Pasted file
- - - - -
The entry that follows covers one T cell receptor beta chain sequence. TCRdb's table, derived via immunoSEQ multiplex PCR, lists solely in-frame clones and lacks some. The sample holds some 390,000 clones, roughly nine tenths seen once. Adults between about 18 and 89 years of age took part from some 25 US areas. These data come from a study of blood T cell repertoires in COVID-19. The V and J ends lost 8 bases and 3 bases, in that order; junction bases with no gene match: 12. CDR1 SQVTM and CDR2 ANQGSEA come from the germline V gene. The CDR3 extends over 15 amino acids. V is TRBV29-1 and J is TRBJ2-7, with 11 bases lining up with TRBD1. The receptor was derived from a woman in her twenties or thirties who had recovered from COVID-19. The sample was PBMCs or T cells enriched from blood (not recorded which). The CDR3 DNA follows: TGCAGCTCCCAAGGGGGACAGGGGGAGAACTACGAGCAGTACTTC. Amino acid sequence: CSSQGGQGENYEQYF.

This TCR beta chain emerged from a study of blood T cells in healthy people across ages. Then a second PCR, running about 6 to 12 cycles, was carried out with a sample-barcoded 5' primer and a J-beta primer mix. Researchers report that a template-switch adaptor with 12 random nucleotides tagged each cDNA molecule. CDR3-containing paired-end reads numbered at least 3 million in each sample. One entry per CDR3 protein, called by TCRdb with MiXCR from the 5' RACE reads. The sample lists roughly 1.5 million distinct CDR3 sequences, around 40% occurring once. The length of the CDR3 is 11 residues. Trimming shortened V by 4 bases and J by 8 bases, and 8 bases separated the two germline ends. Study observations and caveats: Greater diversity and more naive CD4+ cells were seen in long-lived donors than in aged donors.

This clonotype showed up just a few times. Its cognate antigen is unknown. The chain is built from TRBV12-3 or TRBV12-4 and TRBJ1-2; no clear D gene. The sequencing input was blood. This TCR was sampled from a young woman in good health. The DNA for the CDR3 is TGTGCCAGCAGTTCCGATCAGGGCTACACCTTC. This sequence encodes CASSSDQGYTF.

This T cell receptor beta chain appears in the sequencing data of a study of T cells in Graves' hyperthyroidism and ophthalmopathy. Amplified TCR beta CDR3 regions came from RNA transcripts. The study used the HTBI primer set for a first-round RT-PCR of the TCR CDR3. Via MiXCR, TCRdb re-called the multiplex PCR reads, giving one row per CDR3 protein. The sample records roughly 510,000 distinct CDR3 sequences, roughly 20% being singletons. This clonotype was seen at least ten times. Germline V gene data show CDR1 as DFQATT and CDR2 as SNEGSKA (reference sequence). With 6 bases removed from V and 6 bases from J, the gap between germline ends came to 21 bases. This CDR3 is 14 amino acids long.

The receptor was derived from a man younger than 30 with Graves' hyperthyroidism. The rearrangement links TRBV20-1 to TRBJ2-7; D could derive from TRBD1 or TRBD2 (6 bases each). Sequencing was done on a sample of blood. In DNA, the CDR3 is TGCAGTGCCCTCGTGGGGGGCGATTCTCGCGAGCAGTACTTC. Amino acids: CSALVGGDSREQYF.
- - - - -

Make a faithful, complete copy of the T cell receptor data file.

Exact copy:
The entry that follows covers one T cell receptor beta chain sequence. TCRdb's table, derived via immunoSEQ multiplex PCR, lists solely in-frame clones and lacks some. The sample holds some 390,000 clones, roughly nine tenths seen once. Adults between about 18 and 89 years of age took part from some 25 US areas. These data come from a study of blood T cell repertoires in COVID-19. The V and J ends lost 8 bases and 3 bases, in that order; junction bases with no gene match: 12. CDR1 SQVTM and CDR2 ANQGSEA come from the germline V gene. The CDR3 extends over 15 amino acids. V is TRBV29-1 and J is TRBJ2-7, with 11 bases lining up with TRBD1. The receptor was derived from a woman in her twenties or thirties who had recovered from COVID-19. The sample was PBMCs or T cells enriched from blood (not recorded which). The CDR3 DNA follows: TGCAGCTCCCAAGGGGGACAGGGGGAGAACTACGAGCAGTACTTC. Amino acid sequence: CSSQGGQGENYEQYF.

This TCR beta chain emerged from a study of blood T cells in healthy people across ages. Then a second PCR, running about 6 to 12 cycles, was carried out with a sample-barcoded 5' primer and a J-beta primer mix. Researchers report that a template-switch adaptor with 12 random nucleotides tagged each cDNA molecule. CDR3-containing paired-end reads numbered at least 3 million in each sample. One entry per CDR3 protein, called by TCRdb with MiXCR from the 5' RACE reads. The sample lists roughly 1.5 million distinct CDR3 sequences, around 40% occurring once. The length of the CDR3 is 11 residues. Trimming shortened V by 4 bases and J by 8 bases, and 8 bases separated the two germline ends. Study observations and caveats: Greater diversity and more naive CD4+ cells were seen in long-lived donors than in aged donors.

This clonotype showed up just a few times. Its cognate antigen is unknown. The chain is built from TRBV12-3 or TRBV12-4 and TRBJ1-2; no clear D gene. The sequencing input was blood. This TCR was sampled from a young woman in good health. The DNA for the CDR3 is TGTGCCAGCAGTTCCGATCAGGGCTACACCTTC. This sequence encodes CASSSDQGYTF.

This T cell receptor beta chain appears in the sequencing data of a study of T cells in Graves' hyperthyroidism and ophthalmopathy. Amplified TCR beta CDR3 regions came from RNA transcripts. The study used the HTBI primer set for a first-round RT-PCR of the TCR CDR3. Via MiXCR, TCRdb re-called the multiplex PCR reads, giving one row per CDR3 protein. The sample records roughly 510,000 distinct CDR3 sequences, roughly 20% being singletons. This clonotype was seen at least ten times. Germline V gene data show CDR1 as DFQATT and CDR2 as SNEGSKA (reference sequence). With 6 bases removed from V and 6 bases from J, the gap between germline ends came to 21 bases. This CDR3 is 14 amino acids long.

The receptor was derived from a man younger than 30 with Graves' hyperthyroidism. The rearrangement links TRBV20-1 to TRBJ2-7; D could derive from TRBD1 or TRBD2 (6 bases each). Sequencing was done on a sample of blood. In DNA, the CDR3 is TGCAGTGCCCTCGTGGGGGGCGATTCTCGCGAGCAGTACTTC. Amino acids: CSALVGGDSREQYF.